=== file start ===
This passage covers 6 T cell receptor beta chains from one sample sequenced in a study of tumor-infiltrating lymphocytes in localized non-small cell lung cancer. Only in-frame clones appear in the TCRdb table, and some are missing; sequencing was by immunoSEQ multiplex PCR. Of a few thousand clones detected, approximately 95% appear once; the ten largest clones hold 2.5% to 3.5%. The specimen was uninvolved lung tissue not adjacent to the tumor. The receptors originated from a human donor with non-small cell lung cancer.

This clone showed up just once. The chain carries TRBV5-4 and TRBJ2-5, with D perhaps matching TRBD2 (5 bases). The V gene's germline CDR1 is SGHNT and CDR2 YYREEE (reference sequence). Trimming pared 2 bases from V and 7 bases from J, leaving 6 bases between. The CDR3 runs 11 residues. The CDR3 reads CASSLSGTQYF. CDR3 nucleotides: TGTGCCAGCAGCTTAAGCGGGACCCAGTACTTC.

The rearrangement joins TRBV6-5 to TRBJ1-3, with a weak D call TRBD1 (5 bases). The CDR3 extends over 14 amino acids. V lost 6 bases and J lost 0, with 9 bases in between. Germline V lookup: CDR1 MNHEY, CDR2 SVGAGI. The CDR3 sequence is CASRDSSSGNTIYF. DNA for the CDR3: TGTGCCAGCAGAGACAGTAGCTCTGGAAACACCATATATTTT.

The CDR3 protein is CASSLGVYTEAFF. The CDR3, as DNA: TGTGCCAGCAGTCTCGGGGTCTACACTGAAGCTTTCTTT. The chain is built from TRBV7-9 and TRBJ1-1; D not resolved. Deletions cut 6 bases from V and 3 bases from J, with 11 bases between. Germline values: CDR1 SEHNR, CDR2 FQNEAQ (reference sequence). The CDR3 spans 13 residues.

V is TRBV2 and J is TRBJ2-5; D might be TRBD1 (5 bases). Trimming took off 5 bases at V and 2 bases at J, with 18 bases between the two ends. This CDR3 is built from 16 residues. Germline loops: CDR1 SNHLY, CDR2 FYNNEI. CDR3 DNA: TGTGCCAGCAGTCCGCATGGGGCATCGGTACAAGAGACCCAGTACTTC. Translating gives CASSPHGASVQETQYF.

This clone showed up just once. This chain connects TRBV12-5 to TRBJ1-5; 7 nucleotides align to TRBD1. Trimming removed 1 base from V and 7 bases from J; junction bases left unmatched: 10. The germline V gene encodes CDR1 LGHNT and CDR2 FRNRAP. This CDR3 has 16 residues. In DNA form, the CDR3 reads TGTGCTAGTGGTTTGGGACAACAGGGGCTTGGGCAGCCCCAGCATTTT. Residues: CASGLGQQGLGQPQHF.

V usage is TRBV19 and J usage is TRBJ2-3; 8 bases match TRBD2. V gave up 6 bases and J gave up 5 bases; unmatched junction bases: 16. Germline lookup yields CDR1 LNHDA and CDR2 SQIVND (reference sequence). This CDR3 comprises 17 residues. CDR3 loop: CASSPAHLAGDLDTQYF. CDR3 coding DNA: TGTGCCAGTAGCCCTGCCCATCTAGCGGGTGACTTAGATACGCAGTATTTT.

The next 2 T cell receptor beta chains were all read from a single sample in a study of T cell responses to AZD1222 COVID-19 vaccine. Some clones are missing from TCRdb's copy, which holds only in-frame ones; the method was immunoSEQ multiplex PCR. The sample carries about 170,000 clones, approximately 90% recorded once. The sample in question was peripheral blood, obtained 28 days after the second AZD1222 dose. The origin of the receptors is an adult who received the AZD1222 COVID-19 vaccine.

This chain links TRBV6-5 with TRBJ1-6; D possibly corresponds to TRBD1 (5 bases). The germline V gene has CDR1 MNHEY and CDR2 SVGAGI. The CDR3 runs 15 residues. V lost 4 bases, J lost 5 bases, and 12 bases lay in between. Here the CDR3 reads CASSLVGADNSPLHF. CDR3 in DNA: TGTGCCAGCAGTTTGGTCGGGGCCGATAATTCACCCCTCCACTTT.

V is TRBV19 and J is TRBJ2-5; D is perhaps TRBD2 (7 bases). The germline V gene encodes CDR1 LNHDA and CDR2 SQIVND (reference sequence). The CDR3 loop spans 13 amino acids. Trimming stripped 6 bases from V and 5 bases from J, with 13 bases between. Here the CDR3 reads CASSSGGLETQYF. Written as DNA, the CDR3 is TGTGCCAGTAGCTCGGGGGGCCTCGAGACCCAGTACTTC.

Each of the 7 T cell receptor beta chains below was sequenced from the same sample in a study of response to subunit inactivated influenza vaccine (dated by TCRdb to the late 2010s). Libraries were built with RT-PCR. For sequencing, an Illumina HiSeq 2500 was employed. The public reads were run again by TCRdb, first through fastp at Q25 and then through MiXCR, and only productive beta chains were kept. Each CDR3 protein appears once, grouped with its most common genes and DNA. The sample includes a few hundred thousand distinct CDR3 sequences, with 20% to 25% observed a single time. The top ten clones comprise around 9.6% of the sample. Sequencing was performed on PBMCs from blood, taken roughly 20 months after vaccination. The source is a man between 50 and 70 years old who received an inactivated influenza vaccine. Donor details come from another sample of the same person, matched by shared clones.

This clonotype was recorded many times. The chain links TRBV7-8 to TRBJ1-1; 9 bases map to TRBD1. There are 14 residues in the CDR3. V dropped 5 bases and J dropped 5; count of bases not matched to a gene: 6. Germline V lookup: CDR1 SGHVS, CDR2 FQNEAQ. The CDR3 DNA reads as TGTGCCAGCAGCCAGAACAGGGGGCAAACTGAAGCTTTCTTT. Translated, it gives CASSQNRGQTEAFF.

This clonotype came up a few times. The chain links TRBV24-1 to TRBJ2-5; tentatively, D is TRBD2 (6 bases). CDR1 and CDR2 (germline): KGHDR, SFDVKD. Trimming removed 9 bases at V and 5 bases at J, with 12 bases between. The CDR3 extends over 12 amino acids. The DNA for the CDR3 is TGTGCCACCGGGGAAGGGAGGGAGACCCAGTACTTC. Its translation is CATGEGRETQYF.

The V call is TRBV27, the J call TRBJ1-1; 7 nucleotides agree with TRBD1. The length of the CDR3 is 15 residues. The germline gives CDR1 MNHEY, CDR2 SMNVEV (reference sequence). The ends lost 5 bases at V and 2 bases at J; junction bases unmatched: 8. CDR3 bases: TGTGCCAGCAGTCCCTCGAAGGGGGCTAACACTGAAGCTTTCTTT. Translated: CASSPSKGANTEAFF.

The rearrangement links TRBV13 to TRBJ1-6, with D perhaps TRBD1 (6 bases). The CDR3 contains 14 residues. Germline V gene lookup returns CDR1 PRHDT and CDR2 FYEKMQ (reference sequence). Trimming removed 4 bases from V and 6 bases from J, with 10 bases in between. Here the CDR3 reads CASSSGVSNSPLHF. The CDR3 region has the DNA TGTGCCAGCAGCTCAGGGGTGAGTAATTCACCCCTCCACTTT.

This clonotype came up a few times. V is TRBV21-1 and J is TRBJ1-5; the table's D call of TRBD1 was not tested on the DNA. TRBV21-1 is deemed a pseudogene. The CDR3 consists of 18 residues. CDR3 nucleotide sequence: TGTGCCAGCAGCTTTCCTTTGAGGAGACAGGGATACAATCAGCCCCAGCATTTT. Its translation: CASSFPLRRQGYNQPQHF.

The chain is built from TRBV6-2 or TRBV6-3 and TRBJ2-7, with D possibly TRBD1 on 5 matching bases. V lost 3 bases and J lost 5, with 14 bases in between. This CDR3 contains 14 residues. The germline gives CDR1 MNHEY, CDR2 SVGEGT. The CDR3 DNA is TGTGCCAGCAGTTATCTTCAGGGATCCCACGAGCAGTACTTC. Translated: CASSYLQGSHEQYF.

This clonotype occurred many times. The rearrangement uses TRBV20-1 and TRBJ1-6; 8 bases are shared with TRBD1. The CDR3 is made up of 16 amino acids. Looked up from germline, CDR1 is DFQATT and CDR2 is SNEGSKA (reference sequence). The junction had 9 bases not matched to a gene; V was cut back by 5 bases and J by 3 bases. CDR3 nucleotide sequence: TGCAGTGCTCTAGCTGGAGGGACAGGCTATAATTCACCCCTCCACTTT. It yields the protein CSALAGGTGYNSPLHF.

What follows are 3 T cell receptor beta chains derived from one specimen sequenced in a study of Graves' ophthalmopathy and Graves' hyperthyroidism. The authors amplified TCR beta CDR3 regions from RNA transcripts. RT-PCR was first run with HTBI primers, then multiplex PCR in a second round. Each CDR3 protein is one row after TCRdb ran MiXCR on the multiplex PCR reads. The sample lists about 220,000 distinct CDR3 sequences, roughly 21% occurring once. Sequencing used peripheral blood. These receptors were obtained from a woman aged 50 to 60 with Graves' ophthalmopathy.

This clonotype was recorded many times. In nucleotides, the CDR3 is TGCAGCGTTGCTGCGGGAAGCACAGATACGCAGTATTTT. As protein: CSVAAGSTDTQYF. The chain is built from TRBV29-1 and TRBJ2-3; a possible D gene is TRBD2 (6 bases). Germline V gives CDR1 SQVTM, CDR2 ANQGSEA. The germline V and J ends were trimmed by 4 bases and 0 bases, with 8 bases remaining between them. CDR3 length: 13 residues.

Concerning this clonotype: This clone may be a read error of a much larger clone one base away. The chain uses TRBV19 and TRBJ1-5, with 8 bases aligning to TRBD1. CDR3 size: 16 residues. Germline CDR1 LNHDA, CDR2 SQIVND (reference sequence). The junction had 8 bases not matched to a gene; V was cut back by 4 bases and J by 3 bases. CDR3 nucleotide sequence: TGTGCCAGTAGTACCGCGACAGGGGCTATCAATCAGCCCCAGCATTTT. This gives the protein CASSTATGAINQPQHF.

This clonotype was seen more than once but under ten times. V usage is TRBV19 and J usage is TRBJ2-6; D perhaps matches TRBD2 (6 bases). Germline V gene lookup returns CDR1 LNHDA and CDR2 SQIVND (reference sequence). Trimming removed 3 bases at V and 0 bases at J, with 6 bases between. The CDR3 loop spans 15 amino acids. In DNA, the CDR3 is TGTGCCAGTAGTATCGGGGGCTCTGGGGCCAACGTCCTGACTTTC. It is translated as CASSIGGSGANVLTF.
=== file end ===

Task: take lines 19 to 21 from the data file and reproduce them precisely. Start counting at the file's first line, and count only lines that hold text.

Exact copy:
What follows are 3 T cell receptor beta chains derived from one specimen sequenced in a study of Graves' ophthalmopathy and Graves' hyperthyroidism. The authors amplified TCR beta CDR3 regions from RNA transcripts. RT-PCR was first run with HTBI primers, then multiplex PCR in a second round. Each CDR3 protein is one row after TCRdb ran MiXCR on the multiplex PCR reads. The sample lists about 220,000 distinct CDR3 sequences, roughly 21% occurring once. Sequencing used peripheral blood. These receptors were obtained from a woman aged 50 to 60 with Graves' ophthalmopathy.

This clonotype was recorded many times. In nucleotides, the CDR3 is TGCAGCGTTGCTGCGGGAAGCACAGATACGCAGTATTTT. As protein: CSVAAGSTDTQYF. The chain is built from TRBV29-1 and TRBJ2-3; a possible D gene is TRBD2 (6 bases). Germline V gives CDR1 SQVTM, CDR2 ANQGSEA. The germline V and J ends were trimmed by 4 bases and 0 bases, with 8 bases remaining between them. CDR3 length: 13 residues.

Concerning this clonotype: This clone may be a read error of a much larger clone one base away. The chain uses TRBV19 and TRBJ1-5, with 8 bases aligning to TRBD1. CDR3 size: 16 residues. Germline CDR1 LNHDA, CDR2 SQIVND (reference sequence). The junction had 8 bases not matched to a gene; V was cut back by 4 bases and J by 3 bases. CDR3 nucleotide sequence: TGTGCCAGTAGTACCGCGACAGGGGCTATCAATCAGCCCCAGCATTTT. This gives the protein CASSTATGAINQPQHF.